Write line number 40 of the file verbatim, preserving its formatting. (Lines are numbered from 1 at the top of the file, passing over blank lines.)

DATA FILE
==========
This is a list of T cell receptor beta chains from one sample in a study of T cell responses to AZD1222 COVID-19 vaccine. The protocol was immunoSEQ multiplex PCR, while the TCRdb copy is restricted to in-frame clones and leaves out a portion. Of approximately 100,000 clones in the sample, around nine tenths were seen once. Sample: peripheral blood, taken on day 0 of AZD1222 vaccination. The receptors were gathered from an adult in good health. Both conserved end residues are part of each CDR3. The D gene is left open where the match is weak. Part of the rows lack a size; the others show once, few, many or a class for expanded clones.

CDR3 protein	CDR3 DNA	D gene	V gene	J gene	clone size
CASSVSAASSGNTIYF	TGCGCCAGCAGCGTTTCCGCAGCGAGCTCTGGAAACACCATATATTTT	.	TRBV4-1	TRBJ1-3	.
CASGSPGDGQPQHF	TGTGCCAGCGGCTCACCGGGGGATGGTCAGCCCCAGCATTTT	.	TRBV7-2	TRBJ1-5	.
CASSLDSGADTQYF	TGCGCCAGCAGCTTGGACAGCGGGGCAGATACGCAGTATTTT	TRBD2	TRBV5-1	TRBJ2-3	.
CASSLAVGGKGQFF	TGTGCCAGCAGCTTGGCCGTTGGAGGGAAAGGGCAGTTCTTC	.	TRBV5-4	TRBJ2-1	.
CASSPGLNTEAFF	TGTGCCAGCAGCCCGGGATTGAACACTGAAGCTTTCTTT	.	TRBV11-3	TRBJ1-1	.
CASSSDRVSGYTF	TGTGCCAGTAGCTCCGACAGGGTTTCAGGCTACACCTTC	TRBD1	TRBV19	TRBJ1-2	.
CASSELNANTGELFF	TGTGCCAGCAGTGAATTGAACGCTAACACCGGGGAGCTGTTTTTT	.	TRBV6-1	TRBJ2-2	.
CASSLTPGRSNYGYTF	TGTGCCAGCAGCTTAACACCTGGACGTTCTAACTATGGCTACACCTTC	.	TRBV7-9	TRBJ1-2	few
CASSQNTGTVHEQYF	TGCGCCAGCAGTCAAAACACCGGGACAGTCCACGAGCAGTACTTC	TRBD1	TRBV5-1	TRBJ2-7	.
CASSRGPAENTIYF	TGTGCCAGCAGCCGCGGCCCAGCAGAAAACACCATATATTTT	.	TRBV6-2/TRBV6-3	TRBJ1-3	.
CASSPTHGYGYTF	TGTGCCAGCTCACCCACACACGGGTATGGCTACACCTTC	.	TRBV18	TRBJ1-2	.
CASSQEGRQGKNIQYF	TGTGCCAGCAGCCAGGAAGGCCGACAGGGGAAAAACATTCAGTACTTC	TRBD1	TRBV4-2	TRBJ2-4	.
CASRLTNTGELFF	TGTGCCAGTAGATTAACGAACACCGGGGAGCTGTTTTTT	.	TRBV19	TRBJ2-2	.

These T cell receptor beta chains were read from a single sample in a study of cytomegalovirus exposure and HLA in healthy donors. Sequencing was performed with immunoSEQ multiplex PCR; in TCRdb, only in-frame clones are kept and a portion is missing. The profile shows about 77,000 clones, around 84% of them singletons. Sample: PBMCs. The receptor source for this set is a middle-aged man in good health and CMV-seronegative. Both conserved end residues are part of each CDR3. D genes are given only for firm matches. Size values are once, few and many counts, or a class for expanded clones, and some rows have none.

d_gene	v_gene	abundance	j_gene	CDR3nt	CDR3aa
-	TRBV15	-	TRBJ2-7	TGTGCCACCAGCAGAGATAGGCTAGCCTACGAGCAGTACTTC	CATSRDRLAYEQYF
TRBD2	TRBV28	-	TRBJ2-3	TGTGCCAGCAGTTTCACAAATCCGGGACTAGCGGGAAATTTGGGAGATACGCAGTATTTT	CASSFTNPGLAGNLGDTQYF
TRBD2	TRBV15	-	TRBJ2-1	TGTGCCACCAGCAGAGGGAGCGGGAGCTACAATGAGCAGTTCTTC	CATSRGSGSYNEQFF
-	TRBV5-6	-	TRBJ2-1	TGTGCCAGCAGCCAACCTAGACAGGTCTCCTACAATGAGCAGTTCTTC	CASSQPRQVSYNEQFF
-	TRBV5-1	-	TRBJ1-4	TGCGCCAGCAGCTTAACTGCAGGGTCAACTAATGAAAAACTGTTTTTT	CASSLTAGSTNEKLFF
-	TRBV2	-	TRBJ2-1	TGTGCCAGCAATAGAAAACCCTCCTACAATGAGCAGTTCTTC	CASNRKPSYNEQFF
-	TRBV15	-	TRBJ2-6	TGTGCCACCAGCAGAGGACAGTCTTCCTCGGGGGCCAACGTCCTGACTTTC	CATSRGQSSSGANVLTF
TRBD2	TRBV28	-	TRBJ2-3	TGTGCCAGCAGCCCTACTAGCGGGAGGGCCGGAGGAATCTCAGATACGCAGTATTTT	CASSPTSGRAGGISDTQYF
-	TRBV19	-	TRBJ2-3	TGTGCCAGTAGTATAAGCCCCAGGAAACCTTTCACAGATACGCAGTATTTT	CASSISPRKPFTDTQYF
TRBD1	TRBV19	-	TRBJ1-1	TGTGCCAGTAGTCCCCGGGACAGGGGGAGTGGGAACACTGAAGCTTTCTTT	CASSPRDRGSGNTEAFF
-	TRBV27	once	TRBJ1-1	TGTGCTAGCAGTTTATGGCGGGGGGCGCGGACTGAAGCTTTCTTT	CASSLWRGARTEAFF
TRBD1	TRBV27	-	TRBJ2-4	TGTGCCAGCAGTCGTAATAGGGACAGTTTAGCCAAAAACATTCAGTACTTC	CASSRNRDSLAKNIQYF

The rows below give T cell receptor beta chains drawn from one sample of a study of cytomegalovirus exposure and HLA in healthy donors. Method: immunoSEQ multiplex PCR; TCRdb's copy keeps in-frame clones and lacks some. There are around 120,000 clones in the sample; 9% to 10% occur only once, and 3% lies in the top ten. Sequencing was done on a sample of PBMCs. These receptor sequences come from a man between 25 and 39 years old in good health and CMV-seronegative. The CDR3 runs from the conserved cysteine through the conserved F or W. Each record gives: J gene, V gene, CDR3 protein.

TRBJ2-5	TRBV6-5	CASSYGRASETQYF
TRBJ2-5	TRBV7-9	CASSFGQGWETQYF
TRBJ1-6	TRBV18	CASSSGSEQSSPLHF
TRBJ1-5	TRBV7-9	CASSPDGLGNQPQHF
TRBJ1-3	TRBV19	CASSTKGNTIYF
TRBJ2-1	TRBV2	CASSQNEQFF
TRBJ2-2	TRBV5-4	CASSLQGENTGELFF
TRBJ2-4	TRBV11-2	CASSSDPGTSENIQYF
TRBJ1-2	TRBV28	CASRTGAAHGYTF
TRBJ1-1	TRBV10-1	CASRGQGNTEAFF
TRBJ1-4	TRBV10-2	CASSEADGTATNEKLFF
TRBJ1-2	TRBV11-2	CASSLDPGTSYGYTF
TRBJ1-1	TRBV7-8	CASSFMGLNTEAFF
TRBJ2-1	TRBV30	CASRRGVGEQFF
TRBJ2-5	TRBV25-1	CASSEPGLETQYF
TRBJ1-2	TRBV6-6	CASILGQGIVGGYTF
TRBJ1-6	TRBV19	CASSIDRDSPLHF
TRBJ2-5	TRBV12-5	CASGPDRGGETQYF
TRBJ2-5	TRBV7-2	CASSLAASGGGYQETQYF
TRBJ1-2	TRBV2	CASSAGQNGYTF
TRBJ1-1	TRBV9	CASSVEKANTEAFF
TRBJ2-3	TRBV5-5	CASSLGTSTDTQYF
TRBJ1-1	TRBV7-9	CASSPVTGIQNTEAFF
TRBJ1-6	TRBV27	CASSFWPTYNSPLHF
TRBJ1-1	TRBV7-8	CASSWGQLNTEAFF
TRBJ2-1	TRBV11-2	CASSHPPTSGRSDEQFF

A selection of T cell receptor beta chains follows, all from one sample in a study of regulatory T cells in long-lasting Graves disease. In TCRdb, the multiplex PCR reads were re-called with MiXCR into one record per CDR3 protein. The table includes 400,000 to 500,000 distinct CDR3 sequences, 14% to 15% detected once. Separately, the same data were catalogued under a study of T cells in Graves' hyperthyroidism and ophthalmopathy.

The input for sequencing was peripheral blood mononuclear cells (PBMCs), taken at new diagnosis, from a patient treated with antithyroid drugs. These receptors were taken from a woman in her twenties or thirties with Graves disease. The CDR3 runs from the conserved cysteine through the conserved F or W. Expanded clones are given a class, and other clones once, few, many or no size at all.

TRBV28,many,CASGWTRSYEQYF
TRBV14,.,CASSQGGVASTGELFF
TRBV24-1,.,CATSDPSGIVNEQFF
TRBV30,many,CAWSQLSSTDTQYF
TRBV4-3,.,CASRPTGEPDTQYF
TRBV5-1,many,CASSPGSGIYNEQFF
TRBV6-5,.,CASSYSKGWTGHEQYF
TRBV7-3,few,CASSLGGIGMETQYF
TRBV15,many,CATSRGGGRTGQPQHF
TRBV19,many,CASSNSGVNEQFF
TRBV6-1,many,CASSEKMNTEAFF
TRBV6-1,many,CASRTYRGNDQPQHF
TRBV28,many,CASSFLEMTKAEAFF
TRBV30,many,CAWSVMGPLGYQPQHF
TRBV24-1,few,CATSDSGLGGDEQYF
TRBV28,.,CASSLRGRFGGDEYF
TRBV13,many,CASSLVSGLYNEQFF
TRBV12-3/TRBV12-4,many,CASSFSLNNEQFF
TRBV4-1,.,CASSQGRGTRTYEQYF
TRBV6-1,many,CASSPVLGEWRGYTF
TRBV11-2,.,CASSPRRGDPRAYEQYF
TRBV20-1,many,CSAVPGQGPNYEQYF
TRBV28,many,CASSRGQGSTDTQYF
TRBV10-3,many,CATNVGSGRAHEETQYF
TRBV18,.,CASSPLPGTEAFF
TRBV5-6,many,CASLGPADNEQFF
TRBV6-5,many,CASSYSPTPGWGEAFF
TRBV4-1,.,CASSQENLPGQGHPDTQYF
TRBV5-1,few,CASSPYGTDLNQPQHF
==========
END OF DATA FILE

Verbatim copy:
TRBJ1-1	TRBV10-1	CASRGQGNTEAFF